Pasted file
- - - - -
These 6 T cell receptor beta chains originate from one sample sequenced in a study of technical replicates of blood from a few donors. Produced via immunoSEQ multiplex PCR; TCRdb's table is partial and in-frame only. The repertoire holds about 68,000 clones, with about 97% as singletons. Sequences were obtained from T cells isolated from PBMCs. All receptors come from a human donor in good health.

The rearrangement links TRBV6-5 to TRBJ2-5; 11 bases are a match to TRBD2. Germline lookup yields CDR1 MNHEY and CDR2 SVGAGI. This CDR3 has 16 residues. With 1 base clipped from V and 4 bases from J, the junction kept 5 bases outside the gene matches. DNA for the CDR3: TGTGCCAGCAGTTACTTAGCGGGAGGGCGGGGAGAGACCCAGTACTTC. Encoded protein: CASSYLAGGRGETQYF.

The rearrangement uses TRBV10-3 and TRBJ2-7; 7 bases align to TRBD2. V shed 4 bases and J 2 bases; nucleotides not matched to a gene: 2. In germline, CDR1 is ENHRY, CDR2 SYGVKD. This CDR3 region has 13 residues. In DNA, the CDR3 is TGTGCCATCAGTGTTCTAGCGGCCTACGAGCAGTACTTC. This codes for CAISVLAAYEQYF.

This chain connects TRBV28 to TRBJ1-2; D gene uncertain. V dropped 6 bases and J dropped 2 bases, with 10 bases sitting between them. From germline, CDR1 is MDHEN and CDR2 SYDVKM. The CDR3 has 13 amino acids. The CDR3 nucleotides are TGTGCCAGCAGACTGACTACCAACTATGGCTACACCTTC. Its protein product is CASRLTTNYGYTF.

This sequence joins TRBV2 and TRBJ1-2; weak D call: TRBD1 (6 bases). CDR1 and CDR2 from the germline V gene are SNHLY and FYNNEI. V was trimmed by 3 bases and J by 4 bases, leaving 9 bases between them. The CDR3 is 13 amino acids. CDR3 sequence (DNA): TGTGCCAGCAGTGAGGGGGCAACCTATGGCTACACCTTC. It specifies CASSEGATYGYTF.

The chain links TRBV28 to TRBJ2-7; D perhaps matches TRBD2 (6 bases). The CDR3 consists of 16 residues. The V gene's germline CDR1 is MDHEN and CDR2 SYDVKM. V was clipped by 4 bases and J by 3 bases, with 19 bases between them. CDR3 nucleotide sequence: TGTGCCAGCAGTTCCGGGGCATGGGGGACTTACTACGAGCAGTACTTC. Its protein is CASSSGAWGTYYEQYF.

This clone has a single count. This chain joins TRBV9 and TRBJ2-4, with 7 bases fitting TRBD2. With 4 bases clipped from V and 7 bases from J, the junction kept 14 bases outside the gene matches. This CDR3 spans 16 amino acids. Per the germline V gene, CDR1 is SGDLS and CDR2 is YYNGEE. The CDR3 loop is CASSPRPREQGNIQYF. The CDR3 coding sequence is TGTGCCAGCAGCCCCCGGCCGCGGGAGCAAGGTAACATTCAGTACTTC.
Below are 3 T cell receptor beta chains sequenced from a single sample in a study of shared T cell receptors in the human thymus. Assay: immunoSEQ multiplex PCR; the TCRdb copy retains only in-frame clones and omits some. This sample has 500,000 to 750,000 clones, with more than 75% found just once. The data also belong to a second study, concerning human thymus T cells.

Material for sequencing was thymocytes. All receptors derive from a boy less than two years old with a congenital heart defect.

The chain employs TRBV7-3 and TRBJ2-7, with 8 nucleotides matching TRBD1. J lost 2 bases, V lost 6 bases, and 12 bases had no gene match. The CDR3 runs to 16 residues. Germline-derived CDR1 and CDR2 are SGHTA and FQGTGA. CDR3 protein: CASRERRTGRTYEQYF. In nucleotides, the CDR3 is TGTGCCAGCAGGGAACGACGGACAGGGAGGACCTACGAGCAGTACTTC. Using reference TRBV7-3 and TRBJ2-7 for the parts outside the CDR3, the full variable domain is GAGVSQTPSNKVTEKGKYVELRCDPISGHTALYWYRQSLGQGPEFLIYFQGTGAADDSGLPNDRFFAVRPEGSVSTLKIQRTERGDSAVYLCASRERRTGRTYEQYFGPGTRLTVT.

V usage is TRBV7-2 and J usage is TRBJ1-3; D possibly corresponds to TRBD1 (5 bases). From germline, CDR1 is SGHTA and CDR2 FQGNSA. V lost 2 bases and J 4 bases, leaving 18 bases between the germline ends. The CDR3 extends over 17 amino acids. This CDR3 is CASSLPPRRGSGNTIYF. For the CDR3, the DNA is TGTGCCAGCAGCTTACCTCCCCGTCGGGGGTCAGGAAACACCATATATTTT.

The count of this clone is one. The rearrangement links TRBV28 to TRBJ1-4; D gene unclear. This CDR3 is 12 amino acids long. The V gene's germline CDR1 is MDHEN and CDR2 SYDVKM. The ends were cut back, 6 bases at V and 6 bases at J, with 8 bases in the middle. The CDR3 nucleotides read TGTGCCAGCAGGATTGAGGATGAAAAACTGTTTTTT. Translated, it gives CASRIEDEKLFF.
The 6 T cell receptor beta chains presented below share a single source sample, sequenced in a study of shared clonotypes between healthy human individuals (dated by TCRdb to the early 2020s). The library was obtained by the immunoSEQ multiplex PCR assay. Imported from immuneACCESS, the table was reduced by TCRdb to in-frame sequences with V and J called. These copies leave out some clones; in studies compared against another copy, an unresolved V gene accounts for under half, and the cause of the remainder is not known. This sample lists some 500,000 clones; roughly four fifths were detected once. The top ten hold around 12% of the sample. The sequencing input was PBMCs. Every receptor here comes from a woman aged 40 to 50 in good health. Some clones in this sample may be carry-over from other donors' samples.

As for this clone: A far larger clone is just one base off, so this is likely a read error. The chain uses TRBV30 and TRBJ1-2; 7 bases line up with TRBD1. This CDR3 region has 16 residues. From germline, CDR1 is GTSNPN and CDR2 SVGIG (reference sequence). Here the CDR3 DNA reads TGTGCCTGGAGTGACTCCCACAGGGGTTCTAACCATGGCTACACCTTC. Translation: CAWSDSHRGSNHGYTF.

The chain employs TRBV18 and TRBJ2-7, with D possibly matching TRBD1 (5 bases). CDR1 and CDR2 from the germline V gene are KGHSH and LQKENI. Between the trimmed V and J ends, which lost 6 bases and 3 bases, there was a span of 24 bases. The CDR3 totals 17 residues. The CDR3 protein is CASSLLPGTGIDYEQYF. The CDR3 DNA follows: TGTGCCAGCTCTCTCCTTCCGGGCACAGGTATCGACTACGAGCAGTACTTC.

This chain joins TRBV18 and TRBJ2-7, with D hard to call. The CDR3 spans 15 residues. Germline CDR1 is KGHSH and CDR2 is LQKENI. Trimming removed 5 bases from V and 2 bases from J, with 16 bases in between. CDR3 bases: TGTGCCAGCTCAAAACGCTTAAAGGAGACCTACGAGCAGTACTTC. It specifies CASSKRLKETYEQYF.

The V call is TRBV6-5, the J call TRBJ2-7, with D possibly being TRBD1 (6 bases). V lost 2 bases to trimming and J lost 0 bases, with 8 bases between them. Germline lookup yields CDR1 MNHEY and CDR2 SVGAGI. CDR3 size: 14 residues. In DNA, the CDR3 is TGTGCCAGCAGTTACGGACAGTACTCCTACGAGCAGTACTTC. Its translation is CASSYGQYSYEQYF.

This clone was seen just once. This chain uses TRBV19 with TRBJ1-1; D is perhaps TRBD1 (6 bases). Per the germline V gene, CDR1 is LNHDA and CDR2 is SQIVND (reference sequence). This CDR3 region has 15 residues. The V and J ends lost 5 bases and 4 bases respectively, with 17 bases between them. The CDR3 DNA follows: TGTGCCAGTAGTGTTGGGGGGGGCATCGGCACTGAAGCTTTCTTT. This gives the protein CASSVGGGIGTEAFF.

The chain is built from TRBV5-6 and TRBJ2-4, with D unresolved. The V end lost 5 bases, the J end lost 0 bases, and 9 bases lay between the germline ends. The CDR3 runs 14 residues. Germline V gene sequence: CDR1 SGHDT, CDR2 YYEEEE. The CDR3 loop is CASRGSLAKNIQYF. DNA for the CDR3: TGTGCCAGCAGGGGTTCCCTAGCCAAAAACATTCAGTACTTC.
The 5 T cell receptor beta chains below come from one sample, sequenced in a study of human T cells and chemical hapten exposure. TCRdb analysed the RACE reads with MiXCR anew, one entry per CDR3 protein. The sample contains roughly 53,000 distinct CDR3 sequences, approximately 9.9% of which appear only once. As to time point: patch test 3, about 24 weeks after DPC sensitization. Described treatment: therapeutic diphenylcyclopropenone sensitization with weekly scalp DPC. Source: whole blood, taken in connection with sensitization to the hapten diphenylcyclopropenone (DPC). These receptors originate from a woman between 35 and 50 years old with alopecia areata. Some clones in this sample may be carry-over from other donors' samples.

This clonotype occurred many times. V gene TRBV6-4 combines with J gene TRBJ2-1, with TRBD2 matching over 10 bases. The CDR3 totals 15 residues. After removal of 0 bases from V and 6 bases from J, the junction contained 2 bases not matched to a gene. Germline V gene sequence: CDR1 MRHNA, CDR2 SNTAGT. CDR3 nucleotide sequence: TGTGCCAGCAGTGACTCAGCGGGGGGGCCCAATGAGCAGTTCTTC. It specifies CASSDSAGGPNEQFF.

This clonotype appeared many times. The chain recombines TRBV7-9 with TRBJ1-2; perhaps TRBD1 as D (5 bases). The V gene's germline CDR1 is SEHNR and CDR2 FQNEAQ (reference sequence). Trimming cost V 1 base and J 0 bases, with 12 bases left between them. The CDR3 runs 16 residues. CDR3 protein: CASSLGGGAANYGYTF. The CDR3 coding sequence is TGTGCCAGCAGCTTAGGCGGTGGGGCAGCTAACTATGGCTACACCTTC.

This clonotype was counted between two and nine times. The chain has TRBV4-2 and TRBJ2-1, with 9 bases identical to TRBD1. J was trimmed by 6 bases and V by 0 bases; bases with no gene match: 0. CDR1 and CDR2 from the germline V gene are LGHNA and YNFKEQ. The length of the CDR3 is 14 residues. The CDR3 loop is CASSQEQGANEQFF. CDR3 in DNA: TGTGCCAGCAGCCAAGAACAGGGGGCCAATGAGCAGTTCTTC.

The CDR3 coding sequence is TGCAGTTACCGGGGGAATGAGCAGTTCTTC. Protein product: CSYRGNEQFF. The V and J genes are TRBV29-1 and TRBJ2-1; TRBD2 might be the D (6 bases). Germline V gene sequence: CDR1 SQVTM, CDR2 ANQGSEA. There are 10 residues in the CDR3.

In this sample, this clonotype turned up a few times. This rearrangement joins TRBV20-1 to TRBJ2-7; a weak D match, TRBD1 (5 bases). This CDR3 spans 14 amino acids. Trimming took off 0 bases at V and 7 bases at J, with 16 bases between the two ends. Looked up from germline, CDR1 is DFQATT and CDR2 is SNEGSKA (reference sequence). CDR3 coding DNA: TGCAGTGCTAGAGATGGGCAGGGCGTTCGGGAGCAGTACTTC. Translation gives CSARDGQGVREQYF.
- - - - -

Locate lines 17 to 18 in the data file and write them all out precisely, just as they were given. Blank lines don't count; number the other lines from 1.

The V call is TRBV6-5, the J call TRBJ2-7, with D possibly being TRBD1 (6 bases). V lost 2 bases to trimming and J lost 0 bases, with 8 bases between them. Germline lookup yields CDR1 MNHEY and CDR2 SVGAGI. CDR3 size: 14 residues. In DNA, the CDR3 is TGTGCCAGCAGTTACGGACAGTACTCCTACGAGCAGTACTTC. Its translation is CASSYGQYSYEQYF.

This clone was seen just once. This chain uses TRBV19 with TRBJ1-1; D is perhaps TRBD1 (6 bases). Per the germline V gene, CDR1 is LNHDA and CDR2 is SQIVND (reference sequence). This CDR3 region has 15 residues. The V and J ends lost 5 bases and 4 bases respectively, with 17 bases between them. The CDR3 DNA follows: TGTGCCAGTAGTGTTGGGGGGGGCATCGGCACTGAAGCTTTCTTT. This gives the protein CASSVGGGIGTEAFF.